Editor’s note: This blog was written in collaboration with my son Jeremy Lant who is a Biochemistry PhD student at Western University with a flair for writing and marketing. I asked him to find out if there was any data behind my observation that multidisciplinary digital marketing teams are highly effective.
Digital marketing is a profession that is always changing. Reaching customers online is like trying to fish in ever-shifting tide pools. Some pools are large, and some are small. Every day, the pools can change places, shrink, or grow. The bigger pools tend to have more fish, but not necessarily the fish you are looking for. You don’t want to waste time taking fish off your line who have no real interest in your business. So how do you keep up with it all, and build the best team to find the prospects who need your solution?
In the fishing analogy, a business student would be like someone who has been trained by experienced fishermen. They understand where the pools have been before, which fish normally hang out in which pools, and some good ways to attract the fish you are looking for. However, this approach has its limits. When pools change places, or fish change preferences, you need constant refreshment to keep up with where the fish are and how to get to them. This is where a diverse team can have a big impact. STEM students are masters of observation. They will develop new and efficient ways to track the fish you want and where they are moving. This is essentially data analytics. Other degrees like Arts and Social Sciences bring a different aspect to your search. They have an eye for writing and design and can keep things fresh with new ideas that look better to fish than the lures your competitors keep using.
Let’s look at what students are really learning from different university degrees, and how each set of skills might be a unique asset to your digital marketing team.
An excellent resource for evaluating the merits of different college degrees is the National Survey for Student Engagement (NSSE). The NSSE is an annual survey that profiles hundreds of colleges and universities in the United States in terms of student engagement. The NSSE defines ‘student engagement’ by two critical features: how much time students invest in their degrees, and how institutions deploy resources into different degrees. Let’s focus on the former because we are evaluating the students and not the colleges.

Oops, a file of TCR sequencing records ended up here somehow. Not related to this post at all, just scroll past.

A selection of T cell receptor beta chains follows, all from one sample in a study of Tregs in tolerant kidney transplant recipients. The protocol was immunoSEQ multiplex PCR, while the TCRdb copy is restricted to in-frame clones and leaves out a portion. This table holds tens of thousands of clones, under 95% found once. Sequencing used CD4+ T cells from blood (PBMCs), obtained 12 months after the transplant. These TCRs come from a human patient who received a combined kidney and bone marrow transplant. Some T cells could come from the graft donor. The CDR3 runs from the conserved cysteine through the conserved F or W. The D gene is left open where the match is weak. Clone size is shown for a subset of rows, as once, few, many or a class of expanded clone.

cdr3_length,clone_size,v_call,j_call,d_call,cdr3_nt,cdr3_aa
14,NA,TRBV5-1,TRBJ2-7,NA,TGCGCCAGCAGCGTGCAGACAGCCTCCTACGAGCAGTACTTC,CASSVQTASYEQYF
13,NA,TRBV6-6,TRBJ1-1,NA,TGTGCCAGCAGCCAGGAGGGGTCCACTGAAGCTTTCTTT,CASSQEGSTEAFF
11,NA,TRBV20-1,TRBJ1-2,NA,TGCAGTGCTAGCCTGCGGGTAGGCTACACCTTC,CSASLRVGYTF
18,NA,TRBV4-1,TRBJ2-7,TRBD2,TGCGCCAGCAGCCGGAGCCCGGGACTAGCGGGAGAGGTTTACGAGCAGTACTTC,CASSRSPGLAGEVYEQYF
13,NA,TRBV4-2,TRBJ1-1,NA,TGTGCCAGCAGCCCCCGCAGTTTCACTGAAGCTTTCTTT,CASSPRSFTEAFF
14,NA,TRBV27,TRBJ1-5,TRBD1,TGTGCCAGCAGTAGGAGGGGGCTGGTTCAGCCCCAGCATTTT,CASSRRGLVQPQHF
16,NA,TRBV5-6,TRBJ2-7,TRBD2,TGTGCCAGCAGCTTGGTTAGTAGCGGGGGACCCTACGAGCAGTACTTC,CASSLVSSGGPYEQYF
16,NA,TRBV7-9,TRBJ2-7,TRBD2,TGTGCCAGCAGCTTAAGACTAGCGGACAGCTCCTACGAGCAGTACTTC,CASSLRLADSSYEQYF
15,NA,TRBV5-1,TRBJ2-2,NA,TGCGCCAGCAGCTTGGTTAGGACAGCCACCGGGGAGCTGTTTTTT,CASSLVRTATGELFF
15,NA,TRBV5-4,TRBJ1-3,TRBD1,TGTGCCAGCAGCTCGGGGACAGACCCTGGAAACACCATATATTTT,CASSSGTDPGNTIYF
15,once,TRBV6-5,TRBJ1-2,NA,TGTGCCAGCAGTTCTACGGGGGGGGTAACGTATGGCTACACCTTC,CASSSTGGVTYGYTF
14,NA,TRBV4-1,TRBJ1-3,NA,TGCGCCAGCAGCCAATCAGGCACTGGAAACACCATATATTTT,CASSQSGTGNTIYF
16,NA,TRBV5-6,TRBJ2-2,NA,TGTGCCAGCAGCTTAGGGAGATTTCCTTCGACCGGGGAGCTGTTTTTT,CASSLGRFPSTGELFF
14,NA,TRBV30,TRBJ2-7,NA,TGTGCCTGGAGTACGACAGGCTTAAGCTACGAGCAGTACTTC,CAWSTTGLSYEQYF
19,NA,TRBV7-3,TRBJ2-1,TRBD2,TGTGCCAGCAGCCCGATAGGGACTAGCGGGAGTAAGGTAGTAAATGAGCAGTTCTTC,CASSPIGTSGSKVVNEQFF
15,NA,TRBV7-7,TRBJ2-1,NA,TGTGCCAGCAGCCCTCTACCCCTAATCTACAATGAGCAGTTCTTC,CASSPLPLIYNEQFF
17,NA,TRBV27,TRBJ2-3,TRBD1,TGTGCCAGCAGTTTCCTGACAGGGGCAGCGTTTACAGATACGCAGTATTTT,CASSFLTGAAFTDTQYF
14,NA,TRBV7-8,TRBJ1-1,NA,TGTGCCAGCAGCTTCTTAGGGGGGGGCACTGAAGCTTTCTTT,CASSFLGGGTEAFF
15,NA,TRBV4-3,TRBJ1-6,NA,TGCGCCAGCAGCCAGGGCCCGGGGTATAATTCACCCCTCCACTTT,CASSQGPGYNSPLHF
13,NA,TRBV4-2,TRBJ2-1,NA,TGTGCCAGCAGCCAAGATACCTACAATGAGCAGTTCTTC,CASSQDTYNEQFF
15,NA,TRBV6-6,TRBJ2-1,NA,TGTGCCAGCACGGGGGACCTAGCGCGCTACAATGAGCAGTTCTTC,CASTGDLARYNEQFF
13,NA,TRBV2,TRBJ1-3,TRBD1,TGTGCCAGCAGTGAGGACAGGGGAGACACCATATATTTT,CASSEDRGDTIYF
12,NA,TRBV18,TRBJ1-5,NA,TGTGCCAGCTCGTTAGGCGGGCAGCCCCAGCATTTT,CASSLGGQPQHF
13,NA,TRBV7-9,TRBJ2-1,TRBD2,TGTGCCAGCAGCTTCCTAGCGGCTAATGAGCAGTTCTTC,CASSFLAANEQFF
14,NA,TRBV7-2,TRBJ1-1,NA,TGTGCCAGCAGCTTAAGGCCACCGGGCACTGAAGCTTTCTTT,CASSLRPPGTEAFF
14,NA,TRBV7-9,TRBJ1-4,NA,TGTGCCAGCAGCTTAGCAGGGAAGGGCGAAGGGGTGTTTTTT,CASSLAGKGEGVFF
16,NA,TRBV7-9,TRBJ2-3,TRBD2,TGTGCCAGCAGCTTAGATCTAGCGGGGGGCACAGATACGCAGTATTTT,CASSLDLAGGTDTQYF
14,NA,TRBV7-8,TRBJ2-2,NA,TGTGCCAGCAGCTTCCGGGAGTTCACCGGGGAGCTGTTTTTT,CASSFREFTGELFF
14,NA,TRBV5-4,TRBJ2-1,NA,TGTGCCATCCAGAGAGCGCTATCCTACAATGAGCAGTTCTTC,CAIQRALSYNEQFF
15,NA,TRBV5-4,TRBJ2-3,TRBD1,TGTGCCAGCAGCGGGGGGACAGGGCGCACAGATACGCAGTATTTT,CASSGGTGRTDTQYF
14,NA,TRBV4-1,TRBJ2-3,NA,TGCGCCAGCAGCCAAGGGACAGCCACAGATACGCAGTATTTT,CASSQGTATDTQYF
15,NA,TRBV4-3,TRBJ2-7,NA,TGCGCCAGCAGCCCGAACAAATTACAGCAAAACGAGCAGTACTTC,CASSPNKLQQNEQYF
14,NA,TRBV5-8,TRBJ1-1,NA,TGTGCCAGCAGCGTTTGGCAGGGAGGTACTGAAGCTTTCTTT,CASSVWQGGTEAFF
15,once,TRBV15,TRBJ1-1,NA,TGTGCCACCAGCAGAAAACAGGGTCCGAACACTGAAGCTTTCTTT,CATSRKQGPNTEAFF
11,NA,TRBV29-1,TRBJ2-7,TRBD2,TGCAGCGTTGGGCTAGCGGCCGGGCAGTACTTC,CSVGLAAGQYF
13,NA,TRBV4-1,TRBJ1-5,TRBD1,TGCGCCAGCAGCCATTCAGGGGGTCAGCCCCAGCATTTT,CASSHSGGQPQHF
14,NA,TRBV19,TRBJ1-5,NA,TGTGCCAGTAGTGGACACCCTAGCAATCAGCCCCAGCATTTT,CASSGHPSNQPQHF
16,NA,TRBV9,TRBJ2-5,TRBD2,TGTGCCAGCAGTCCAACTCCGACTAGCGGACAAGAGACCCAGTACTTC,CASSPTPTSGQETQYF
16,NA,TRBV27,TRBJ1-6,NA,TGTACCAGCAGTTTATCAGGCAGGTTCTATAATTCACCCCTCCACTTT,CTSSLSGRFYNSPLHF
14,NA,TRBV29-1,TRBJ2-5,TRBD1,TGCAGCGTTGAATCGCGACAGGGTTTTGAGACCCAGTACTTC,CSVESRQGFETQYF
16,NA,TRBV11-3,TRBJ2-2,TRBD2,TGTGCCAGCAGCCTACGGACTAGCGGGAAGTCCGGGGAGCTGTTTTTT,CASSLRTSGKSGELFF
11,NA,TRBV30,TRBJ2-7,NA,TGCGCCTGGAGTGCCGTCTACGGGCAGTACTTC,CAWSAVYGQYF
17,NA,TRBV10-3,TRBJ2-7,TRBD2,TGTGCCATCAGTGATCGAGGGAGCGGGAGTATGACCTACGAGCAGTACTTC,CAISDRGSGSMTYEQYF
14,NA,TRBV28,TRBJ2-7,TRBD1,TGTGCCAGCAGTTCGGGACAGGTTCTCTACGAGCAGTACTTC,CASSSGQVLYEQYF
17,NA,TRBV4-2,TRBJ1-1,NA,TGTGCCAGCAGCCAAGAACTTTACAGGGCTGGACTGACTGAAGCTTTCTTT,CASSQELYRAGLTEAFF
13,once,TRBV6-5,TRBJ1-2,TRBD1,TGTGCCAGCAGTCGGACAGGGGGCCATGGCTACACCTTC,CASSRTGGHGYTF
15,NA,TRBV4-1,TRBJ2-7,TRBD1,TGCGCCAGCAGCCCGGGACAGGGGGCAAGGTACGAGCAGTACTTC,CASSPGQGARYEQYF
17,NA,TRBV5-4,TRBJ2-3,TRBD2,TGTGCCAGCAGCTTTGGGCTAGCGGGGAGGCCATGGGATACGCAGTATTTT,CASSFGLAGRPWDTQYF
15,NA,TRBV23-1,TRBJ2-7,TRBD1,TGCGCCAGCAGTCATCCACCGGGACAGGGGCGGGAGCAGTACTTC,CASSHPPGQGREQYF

Now, there is a lot of data in the NSSE and I am not writing a PhD thesis (at least not in this article), so let’s continue to narrow things down. We will focus on degrees which are more likely to apply for a digital marketing job: Arts & Humanities, Communications/Media/PR, Social Sciences, Business, Engineering, and Physical Sciences/Math/Computer Science. Sorry biologists, nothing personal. I narrowed things further by picking two categories from the ‘academic challenge’ section, and one from the ‘learning with peers’ section which are most relevant to prospective employers.
When we get to the data plots, you will notice I have highlighted business in red for our baseline comparison. I have also ordered the degrees by my own perceived level of ‘mathi-ness’ to make the plots easier to look at.
First, let’s look at Quantitative Reasoning. Quantitative reasoning is, obviously, all about the numbers. The NSSE evaluates quantitative learning based on student’s perceived ability to generate, analyze, and criticize numerical information. These are the types of students that would excel in things like data analytics and search engine optimization (SEO). It is a powerful and unbiased approach to thinking, so let’s use it right now with some real data. You will notice that the ‘mathiest’ degrees take the win here. These are the data junkies, the uber nerds, the folks you want manning your best computer and producing numbers on what you need to know. The desire for STEM students in marketing is nothing new. In fact, all of these words are links to STEM-in-marketing articles.